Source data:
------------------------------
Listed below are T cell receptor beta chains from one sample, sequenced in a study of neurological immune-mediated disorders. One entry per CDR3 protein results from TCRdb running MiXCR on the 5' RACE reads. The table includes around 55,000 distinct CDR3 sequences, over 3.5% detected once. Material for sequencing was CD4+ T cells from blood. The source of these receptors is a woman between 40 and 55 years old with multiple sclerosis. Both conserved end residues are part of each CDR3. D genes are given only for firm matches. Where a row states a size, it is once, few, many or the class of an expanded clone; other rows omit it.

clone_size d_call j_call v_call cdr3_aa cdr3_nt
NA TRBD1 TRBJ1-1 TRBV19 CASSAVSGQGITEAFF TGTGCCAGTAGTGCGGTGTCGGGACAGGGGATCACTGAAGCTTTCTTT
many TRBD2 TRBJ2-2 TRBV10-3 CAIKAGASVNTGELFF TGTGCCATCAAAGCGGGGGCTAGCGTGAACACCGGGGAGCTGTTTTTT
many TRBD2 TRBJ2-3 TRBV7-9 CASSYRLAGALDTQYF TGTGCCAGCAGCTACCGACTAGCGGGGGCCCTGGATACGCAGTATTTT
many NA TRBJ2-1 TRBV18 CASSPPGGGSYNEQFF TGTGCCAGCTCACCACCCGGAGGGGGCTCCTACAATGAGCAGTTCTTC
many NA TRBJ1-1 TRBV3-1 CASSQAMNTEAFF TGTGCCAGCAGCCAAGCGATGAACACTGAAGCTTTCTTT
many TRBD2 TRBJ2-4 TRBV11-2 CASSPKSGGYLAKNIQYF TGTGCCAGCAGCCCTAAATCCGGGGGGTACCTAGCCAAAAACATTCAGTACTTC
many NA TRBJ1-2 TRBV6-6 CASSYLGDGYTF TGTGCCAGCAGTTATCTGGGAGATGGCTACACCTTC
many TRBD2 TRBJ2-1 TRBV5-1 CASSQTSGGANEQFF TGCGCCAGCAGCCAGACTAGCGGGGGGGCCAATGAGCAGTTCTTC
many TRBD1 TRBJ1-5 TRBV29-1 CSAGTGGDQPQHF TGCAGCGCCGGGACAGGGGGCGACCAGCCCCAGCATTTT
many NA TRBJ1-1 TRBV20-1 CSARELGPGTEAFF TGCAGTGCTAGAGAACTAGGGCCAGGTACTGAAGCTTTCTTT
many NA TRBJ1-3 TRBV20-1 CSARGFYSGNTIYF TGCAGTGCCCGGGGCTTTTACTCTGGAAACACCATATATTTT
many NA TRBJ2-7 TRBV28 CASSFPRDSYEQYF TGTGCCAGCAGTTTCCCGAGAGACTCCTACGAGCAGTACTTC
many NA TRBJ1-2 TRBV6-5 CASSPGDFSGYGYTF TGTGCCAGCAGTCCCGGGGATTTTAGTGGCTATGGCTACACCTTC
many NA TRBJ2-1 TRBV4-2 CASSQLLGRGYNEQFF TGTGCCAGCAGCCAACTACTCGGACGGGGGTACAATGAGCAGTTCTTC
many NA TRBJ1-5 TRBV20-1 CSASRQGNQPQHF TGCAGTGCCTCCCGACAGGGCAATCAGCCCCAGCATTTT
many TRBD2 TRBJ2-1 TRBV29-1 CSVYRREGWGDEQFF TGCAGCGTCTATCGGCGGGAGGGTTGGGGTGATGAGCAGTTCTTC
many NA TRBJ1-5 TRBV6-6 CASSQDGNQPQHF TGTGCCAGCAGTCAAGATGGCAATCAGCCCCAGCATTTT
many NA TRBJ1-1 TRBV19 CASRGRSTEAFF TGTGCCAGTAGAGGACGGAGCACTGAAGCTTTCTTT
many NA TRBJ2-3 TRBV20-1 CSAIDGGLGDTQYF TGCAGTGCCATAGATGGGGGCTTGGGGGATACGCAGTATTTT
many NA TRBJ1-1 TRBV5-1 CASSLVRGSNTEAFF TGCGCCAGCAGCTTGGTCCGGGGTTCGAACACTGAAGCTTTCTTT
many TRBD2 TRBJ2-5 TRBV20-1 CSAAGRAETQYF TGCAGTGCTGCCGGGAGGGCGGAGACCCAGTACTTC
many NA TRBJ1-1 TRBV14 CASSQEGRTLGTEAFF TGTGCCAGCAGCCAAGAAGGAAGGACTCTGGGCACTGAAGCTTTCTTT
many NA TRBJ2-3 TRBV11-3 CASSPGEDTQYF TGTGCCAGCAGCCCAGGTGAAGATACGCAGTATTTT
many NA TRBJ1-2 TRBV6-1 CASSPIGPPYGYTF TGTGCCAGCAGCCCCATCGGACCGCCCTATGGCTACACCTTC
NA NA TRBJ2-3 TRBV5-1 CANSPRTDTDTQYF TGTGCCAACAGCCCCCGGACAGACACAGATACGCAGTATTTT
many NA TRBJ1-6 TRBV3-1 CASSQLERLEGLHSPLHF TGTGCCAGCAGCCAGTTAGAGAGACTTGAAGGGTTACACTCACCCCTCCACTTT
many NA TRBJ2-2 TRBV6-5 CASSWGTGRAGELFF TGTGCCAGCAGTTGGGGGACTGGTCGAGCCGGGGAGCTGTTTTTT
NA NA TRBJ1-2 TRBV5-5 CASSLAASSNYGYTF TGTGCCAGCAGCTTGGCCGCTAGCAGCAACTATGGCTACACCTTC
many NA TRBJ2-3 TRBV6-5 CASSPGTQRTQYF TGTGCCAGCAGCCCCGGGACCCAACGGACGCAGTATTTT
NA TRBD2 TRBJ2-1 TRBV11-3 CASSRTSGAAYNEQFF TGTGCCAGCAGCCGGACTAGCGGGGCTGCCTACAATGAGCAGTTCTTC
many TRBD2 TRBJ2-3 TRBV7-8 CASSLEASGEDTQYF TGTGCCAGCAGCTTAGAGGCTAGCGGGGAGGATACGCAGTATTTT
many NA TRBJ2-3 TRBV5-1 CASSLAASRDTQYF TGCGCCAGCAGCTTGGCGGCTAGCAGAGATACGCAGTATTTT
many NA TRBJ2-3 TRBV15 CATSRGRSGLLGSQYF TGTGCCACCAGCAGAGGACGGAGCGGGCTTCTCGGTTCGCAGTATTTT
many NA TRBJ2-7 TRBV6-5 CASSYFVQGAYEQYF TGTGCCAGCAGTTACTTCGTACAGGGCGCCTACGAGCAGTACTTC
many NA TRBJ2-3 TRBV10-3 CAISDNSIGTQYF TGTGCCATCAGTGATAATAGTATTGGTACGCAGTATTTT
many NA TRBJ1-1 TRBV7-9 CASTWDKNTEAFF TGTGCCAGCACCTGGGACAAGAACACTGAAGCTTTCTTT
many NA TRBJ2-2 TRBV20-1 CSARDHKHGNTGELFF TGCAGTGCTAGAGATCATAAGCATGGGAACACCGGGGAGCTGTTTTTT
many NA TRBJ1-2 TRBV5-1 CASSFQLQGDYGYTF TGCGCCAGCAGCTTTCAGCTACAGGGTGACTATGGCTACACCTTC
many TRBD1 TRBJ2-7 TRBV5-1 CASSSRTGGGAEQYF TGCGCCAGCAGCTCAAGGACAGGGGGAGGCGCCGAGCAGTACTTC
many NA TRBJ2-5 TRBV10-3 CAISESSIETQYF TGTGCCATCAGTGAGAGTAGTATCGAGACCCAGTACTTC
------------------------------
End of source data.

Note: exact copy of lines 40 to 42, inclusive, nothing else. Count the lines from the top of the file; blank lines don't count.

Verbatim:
many NA TRBJ1-2 TRBV5-1 CASSFQLQGDYGYTF TGCGCCAGCAGCTTTCAGCTACAGGGTGACTATGGCTACACCTTC
many TRBD1 TRBJ2-7 TRBV5-1 CASSSRTGGGAEQYF TGCGCCAGCAGCTCAAGGACAGGGGGAGGCGCCGAGCAGTACTTC
many NA TRBJ2-5 TRBV10-3 CAISESSIETQYF TGTGCCATCAGTGAGAGTAGTATCGAGACCCAGTACTTC